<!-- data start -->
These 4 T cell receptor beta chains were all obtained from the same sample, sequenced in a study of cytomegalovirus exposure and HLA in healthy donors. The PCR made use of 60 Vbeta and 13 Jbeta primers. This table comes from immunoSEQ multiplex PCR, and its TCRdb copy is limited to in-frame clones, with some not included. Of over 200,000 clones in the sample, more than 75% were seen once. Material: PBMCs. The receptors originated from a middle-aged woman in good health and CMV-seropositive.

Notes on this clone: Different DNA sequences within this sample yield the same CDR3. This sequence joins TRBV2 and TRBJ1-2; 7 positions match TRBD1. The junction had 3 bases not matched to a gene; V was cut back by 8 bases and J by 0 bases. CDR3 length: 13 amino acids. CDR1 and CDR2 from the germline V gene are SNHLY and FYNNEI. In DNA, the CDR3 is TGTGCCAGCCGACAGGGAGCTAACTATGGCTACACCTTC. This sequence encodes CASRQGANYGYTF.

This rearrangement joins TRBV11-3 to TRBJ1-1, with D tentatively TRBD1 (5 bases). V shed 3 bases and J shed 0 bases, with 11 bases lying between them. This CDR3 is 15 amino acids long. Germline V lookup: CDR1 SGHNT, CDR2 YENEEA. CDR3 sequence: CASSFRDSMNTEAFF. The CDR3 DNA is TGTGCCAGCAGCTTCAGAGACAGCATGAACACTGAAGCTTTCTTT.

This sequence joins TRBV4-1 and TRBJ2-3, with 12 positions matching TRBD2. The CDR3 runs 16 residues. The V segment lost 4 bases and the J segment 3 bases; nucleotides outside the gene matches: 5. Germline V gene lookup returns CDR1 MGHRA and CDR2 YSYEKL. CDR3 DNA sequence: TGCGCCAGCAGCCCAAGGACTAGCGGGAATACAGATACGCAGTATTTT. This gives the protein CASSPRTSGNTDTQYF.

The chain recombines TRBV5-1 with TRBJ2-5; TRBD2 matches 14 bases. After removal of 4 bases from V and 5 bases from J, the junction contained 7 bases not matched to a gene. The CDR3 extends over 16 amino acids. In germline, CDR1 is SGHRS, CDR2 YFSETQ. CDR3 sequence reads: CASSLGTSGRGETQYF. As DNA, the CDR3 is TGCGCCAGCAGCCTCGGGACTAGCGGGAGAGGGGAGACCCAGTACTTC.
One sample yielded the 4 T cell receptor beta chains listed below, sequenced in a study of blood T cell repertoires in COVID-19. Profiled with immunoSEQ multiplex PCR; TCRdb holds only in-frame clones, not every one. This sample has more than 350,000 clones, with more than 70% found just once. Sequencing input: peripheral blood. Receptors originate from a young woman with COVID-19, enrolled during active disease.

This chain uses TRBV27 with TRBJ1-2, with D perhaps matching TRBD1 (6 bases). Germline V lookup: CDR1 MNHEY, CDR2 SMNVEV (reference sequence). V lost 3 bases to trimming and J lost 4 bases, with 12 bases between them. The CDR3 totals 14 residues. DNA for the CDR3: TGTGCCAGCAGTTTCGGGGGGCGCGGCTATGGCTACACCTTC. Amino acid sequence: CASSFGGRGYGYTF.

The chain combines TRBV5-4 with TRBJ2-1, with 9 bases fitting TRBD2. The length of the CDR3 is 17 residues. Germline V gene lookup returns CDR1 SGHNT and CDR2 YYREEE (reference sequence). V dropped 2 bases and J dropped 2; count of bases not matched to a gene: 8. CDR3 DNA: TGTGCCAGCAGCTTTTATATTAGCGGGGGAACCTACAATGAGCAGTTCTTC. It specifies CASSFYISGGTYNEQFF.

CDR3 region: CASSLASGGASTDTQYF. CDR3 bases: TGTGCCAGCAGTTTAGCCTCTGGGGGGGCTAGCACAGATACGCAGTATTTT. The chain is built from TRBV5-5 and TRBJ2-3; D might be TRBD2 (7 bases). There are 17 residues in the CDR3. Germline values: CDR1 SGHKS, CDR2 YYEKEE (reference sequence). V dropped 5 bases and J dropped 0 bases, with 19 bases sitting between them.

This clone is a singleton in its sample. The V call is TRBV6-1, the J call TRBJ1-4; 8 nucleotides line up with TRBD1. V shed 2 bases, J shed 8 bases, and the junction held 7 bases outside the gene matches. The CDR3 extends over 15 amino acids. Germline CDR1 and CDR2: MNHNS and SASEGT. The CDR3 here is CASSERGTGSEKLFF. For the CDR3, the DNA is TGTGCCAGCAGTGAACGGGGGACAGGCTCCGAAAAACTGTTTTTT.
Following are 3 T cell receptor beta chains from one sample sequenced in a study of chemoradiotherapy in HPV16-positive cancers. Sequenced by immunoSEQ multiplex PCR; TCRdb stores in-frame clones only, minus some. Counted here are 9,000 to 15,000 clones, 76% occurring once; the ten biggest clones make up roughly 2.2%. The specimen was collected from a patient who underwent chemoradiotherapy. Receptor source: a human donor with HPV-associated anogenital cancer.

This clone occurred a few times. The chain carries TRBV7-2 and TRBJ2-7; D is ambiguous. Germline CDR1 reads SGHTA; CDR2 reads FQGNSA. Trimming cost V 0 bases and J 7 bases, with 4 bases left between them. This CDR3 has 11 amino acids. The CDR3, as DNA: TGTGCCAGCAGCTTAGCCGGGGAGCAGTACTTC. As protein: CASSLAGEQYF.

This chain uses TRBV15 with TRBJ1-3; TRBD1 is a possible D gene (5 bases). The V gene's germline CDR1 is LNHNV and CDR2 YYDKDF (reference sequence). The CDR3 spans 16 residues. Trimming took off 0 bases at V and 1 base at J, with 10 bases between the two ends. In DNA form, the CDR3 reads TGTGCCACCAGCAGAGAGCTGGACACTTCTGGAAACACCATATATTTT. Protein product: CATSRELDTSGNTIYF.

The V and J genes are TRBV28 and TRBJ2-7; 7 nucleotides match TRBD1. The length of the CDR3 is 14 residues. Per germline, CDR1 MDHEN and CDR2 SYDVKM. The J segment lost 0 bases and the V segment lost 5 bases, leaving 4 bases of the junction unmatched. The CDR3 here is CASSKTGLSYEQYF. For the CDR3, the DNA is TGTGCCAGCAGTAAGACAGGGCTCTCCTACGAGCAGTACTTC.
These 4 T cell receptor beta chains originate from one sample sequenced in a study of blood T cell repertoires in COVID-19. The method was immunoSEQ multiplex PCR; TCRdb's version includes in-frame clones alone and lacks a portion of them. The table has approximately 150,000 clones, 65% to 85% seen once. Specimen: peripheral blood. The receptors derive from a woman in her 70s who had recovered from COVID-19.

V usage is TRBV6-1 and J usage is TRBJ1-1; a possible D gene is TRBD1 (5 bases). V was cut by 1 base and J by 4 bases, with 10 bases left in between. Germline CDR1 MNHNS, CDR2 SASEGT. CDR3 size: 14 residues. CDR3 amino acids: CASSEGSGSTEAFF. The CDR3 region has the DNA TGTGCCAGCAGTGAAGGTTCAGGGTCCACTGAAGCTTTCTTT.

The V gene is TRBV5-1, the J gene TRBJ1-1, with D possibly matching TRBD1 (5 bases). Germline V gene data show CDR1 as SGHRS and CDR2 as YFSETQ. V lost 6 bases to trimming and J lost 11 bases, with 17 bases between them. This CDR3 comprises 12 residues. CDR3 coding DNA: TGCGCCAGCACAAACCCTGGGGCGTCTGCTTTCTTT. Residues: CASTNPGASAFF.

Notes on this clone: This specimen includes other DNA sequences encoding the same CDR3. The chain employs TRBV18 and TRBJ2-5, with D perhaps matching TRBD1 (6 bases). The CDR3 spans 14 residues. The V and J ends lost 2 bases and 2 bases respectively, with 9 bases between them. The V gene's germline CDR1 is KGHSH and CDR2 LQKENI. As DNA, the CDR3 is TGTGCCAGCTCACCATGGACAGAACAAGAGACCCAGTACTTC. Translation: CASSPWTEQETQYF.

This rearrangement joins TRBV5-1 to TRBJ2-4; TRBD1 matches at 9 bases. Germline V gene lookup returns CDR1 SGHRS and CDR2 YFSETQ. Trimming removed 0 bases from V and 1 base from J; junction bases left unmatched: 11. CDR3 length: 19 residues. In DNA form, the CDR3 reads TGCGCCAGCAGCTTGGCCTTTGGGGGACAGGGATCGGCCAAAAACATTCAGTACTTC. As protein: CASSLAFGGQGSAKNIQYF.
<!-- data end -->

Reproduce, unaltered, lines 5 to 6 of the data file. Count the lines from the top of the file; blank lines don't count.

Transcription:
The chain recombines TRBV5-1 with TRBJ2-5; TRBD2 matches 14 bases. After removal of 4 bases from V and 5 bases from J, the junction contained 7 bases not matched to a gene. The CDR3 extends over 16 amino acids. In germline, CDR1 is SGHRS, CDR2 YFSETQ. CDR3 sequence reads: CASSLGTSGRGETQYF. As DNA, the CDR3 is TGCGCCAGCAGCCTCGGGACTAGCGGGAGAGGGGAGACCCAGTACTTC.
One sample yielded the 4 T cell receptor beta chains listed below, sequenced in a study of blood T cell repertoires in COVID-19. Profiled with immunoSEQ multiplex PCR; TCRdb holds only in-frame clones, not every one. This sample has more than 350,000 clones, with more than 70% found just once. Sequencing input: peripheral blood. Receptors originate from a young woman with COVID-19, enrolled during active disease.